“I have a kind of weird story related to death. Something my father told me. He said it was an actual experience he had when he was in his early twenties. Just the age I am now. I’ve heard the story so many times I can remember every detail. It’s a really strange story—it’s hard even now for me to believe it actually happened— but my father isn’t the type to lie about something like that. Or the type who would concoct such a story. I’m sure you know this, but when you make up a story the details change each time you retell it. You tend to embellish things, and forget what you said before. … But my father’s story, from start to finish, was always exactly the same, each time he told it.”


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21. The Wind-Up Bird Chronicle

Known for his beautiful, haunting, lyrical, and — at times — funny surrealistic stylings, Haruki Murakami is one of the most beloved Japanese authors in the Western world. Although infused with the pop culture of the West, his writing remains at its core firmly rooted in Japan. And as modern as his style is, his [...]

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22. Colorless Tsukuru Tazaki and His Years of Pilgrimage

Colorless Tsukuru Tazaki may be a simple story, but it carries an emotional heft that feels like a throwback to one of Murakami's classic early novels, like Norwegian Wood. His ephemeral and effortless prose flows like a perfectly choreographed dream and will leave you as satisfied as a long afternoon nap. Books mentioned in this [...]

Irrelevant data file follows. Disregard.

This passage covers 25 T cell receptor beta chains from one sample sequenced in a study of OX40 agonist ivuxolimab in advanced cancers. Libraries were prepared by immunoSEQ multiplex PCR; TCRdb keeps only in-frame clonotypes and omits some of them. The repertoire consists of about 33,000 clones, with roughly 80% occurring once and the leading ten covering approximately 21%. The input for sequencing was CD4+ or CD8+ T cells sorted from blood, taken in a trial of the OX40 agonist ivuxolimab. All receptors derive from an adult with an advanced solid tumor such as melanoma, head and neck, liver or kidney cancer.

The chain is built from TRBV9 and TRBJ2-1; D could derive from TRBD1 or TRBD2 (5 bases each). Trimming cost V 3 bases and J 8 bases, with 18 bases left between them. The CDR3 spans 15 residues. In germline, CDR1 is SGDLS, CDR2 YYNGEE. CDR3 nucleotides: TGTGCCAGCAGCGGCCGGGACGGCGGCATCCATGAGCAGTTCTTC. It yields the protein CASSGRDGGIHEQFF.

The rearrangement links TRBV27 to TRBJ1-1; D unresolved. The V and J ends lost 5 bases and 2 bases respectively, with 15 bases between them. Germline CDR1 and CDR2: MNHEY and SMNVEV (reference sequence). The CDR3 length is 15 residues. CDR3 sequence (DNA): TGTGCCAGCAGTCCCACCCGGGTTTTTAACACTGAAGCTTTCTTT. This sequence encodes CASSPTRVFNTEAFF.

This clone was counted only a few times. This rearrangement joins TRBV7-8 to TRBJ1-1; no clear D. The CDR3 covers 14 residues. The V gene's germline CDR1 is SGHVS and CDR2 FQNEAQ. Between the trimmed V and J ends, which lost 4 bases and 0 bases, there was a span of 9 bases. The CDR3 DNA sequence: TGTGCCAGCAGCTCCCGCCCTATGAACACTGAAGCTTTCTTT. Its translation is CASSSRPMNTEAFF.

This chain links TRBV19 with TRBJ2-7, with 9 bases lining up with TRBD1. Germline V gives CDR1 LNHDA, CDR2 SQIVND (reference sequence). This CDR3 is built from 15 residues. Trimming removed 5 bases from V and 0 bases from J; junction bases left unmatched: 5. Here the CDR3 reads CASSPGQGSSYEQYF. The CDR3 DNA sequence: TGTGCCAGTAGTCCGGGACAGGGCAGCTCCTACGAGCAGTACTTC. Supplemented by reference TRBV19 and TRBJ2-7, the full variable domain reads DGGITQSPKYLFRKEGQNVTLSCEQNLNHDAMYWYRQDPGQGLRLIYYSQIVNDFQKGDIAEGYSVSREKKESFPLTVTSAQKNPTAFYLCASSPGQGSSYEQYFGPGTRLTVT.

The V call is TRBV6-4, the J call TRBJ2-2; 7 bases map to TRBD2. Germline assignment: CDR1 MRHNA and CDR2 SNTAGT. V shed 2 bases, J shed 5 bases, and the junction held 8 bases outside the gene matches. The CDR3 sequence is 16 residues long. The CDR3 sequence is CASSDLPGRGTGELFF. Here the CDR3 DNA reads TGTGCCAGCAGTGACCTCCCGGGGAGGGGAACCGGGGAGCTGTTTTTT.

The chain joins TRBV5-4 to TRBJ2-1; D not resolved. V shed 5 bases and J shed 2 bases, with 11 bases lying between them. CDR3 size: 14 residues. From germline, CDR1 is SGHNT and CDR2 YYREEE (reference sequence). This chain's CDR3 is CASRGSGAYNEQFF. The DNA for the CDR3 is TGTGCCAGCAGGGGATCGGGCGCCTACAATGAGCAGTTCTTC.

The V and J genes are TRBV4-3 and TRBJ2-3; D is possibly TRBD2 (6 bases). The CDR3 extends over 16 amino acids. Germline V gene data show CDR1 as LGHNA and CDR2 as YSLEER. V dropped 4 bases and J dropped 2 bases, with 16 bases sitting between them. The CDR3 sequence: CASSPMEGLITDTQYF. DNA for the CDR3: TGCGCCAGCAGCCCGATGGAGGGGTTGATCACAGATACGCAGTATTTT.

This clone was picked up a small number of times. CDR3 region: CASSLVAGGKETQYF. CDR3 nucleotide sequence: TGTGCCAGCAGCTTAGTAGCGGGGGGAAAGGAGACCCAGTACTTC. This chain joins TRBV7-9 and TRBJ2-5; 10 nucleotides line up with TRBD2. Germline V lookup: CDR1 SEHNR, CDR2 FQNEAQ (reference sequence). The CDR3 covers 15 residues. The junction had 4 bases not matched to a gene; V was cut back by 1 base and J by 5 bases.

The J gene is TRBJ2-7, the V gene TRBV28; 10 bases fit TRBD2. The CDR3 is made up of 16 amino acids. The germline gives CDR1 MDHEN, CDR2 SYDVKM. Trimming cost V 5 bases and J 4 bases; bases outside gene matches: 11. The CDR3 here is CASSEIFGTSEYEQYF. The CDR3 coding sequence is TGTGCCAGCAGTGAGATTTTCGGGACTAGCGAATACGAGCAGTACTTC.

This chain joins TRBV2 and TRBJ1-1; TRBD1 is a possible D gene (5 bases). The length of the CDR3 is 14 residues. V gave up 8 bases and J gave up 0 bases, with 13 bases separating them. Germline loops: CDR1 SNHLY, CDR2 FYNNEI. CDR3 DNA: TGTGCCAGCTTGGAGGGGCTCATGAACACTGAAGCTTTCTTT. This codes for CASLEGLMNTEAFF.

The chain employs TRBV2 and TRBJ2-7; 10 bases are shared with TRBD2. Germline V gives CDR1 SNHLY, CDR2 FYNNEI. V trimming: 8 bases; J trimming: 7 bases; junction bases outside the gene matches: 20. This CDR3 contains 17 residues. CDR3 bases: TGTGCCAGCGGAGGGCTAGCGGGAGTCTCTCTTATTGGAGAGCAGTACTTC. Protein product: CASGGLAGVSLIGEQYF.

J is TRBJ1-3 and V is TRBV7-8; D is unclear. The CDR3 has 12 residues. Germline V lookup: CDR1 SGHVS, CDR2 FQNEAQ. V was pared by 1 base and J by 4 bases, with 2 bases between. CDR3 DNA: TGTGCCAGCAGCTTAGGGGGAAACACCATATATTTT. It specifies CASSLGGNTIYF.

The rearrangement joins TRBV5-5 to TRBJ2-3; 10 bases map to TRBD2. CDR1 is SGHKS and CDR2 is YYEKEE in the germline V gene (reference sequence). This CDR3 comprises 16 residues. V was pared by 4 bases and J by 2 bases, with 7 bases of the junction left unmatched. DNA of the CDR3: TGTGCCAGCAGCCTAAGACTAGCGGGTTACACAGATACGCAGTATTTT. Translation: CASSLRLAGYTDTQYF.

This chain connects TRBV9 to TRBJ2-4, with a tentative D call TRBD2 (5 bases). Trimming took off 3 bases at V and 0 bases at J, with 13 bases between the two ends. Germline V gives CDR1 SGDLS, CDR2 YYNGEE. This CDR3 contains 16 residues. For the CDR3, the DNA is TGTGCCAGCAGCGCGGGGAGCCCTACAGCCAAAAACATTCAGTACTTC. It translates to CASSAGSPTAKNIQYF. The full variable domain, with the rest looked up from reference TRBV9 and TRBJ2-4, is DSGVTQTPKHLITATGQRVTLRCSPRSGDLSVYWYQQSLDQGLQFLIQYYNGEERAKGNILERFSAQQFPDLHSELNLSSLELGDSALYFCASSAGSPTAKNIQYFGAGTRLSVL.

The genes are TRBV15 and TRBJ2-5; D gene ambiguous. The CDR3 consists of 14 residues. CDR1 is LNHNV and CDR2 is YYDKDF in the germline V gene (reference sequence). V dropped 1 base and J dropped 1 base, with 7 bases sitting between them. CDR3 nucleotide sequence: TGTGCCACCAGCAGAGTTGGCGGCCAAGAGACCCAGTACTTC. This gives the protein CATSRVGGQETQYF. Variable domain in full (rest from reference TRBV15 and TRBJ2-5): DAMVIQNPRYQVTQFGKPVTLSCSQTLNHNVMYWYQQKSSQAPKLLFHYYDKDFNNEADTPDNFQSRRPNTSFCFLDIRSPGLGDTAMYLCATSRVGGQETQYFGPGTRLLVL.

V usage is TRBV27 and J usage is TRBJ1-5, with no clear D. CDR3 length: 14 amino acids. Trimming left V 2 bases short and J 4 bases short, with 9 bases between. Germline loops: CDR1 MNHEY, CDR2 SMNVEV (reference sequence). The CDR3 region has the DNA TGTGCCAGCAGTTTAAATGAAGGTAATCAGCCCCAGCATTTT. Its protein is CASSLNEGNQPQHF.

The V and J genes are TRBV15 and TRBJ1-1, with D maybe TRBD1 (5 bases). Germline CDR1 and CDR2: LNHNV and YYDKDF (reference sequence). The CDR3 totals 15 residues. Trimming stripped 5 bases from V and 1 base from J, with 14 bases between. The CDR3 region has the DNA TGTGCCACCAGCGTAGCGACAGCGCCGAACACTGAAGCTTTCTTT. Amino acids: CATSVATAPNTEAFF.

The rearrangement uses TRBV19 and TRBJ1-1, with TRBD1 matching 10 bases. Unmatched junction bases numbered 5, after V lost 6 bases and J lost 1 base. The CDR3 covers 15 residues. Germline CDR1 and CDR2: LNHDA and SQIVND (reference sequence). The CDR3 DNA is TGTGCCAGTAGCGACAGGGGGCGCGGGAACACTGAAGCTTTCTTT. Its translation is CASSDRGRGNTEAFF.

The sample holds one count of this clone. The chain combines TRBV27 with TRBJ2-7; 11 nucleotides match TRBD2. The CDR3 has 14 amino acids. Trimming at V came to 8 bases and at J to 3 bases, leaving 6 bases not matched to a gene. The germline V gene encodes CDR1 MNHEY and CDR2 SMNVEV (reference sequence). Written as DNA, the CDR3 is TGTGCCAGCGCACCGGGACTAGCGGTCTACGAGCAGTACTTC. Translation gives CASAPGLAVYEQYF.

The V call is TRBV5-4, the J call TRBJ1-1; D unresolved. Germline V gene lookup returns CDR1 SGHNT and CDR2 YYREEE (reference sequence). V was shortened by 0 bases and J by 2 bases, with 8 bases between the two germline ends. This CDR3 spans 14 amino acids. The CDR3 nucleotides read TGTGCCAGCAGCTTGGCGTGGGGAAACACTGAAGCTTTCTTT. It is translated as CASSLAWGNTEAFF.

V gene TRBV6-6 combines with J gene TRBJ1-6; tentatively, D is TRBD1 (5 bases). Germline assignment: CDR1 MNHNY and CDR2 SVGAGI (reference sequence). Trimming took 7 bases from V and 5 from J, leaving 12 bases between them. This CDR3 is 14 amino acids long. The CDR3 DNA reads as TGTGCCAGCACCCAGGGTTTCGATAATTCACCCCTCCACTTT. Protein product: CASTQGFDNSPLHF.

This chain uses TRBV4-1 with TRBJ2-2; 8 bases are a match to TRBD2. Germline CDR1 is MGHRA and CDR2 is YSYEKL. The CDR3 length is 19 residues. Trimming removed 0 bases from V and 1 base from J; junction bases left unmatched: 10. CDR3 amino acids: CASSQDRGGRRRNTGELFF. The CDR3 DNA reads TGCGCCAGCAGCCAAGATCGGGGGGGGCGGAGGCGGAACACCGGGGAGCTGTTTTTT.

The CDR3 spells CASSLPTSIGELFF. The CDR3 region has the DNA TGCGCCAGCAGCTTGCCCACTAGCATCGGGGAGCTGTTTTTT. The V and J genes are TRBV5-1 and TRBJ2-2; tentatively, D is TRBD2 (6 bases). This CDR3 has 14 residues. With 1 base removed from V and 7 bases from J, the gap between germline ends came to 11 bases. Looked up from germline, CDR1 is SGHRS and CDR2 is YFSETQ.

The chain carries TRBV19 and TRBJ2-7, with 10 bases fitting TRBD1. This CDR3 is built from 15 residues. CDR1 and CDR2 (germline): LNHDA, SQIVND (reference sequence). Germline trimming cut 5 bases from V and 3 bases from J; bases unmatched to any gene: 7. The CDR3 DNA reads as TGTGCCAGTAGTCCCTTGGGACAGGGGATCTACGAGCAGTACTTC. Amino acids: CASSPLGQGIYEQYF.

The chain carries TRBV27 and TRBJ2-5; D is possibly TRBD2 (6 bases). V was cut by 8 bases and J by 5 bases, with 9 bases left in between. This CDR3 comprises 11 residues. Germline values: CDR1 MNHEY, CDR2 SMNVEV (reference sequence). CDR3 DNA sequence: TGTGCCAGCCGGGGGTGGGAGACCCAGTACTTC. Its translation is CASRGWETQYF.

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23. Haruki Murakami’s New Novella is Coming From Knopf in December

Japanese author Haruki Murakami has a new novella in the works which will be published by Knopf on December 2nd.

The Strange Library, a 96-page story, is about a young man’s strange trip to the library. Check it out:

On his way home from school, the young narrator of The Strange Library finds himself wondering how taxes were collected in the Ottoman Empire. He pops into the local library to see if it has a book on the subject. Once there, he is led to a special ‘reading room’ by a strange old man. The boy is imprisoned at the library and forced to memorize massive volumes of books. What will the boy do when he realizes that his captor intends to absorb his knowledge by eating his brain? With the help of a mysterious girl and a man dressed as a sheep, he hatches a plan to escape.

Murakami is on a roll. The novelist released a new novel, Colorless Tsukuru Tazaki and His Years of Pilgrimage, last month.

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24. Haruki Murakami’s First Two Novels Are Coming in New English Translation

file.ashxHear the Wind Sing and Pinball, 1973, the first two novels written by acclaimed Japanese author Haruki Murakami, are getting being published in English. The two novellas were first published in English by Kodansha International in 1987, but are currently out of print.

Knopf will publish these two novellas in one volume in the fall 2015. The works will feature a new English translation by Ted Goosen.

Knopf recently released Murakami’s latest novel Colorless Tsukuru Tazaki and His Years of Pilgrimage last month and will publish his upcoming novella The Strange Library in December.

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25. The Snow Kimono

A buzz has been building about Australian author Mark Henshaw’s long awaited second novel after Out of the Line of Fire. The Snow Kimono (Text) is a literary psychological thriller set in Japan and France. Insights into both those countries shape the contours, ridges and atmosphere of the novel. Paris is wet and snowy and […]